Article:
Christianity is meant to include all of creation and not just humanity. Therefore, as God loves all of creation, Christians are called to love the Earth God has created. “…Ecological conversion means falling in love with the Earth as an inherently valuable, living community in which we participate, and bending every effort to be creatively faithful to its well-being, in tune with the living God who brought it into being and cherishes it with unconditional love.” Being created in God’s image, we Christians are called acknowledge creation’s value and to love it as God loves and cherishes his creation. We are to live in community with all of creation rather than acting as if we have dominion over God’s creation.
“In a felicitous development, biblical scholars in our day have discovered that the paradigm of dominion is not the only nor even the main view proposed by the Bible. More common is the paradigm of the community of creation, based on the understanding that humans and other living beings, for all ...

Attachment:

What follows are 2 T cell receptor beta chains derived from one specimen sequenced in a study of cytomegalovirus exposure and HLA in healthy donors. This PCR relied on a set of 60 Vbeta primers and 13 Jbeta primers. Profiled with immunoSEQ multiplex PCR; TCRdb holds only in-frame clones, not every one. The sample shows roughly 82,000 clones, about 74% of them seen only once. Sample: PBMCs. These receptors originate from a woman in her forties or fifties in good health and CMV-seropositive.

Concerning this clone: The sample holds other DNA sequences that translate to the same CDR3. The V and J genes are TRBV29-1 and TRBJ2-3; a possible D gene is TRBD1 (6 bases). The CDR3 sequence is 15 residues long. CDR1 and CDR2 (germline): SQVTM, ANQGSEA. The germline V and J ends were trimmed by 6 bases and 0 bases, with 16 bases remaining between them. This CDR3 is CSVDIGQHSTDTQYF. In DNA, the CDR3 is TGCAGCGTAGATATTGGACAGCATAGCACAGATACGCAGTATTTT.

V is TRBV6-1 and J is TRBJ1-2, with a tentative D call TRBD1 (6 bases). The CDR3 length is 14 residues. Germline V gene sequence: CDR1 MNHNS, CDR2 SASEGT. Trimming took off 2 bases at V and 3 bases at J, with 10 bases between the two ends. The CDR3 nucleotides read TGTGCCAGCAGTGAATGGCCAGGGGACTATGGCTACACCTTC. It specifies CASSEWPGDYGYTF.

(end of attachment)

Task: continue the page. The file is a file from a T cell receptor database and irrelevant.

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...ity, but I believe that these aspects discussed above would greatly strengthen her argument. Focusing on the core aspects of Christianity, such as the Trinity and the cross, expose God’s love and compassion for all of creation. While Hobgood-Oster presents many arguments regarding Christian Saints and problems with our current society regarding how we treat our furry companions, I believe she misses out on an argument that Elizabeth Johnson fleshes out well in her book Ask the Beasts regarding the God of Christianity. Hobgood-Oster should add this chapter discussing creation being a part of Christianity after her discussion on how Christianity has become more human focused within chapter five. I believe this argument would significantly strengthen Hobgood-Oster’s case, and provide a better understanding as to why Christians should show concern for all living beings.
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